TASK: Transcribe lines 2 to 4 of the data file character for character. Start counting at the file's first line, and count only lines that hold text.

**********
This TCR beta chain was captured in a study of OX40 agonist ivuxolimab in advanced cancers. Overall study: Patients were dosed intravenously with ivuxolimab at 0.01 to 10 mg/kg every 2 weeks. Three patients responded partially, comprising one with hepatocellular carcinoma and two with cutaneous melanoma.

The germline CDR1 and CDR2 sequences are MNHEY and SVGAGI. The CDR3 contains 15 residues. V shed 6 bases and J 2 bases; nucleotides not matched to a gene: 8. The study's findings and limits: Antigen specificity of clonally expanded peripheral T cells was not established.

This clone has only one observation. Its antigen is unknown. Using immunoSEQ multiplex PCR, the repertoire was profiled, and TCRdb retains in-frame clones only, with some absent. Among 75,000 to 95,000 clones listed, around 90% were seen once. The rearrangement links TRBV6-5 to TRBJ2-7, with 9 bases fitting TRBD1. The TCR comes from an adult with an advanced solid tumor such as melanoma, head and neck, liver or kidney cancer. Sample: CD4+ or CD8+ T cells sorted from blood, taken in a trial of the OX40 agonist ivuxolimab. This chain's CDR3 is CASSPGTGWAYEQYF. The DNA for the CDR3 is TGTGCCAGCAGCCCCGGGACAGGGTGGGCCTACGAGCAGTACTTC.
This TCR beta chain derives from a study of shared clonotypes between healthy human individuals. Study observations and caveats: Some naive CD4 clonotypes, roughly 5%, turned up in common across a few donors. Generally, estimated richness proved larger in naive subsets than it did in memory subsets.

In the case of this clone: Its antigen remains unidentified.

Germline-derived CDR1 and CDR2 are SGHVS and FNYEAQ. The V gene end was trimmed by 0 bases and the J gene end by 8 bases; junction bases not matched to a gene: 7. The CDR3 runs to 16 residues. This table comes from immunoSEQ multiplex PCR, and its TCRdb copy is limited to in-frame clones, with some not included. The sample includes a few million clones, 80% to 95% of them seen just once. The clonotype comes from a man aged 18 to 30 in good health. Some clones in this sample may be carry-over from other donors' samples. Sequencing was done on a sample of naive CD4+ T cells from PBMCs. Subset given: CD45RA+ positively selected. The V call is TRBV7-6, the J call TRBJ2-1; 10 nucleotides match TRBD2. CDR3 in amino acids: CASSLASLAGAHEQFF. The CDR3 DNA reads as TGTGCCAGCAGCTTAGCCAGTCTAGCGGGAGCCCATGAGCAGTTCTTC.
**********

The germline CDR1 and CDR2 sequences are MNHEY and SVGAGI. The CDR3 contains 15 residues. V shed 6 bases and J 2 bases; nucleotides not matched to a gene: 8. The study's findings and limits: Antigen specificity of clonally expanded peripheral T cells was not established.

This clone has only one observation. Its antigen is unknown. Using immunoSEQ multiplex PCR, the repertoire was profiled, and TCRdb retains in-frame clones only, with some absent. Among 75,000 to 95,000 clones listed, around 90% were seen once. The rearrangement links TRBV6-5 to TRBJ2-7, with 9 bases fitting TRBD1. The TCR comes from an adult with an advanced solid tumor such as melanoma, head and neck, liver or kidney cancer. Sample: CD4+ or CD8+ T cells sorted from blood, taken in a trial of the OX40 agonist ivuxolimab. This chain's CDR3 is CASSPGTGWAYEQYF. The DNA for the CDR3 is TGTGCCAGCAGCCCCGGGACAGGGTGGGCCTACGAGCAGTACTTC.
This TCR beta chain derives from a study of shared clonotypes between healthy human individuals. Study observations and caveats: Some naive CD4 clonotypes, roughly 5%, turned up in common across a few donors. Generally, estimated richness proved larger in naive subsets than it did in memory subsets.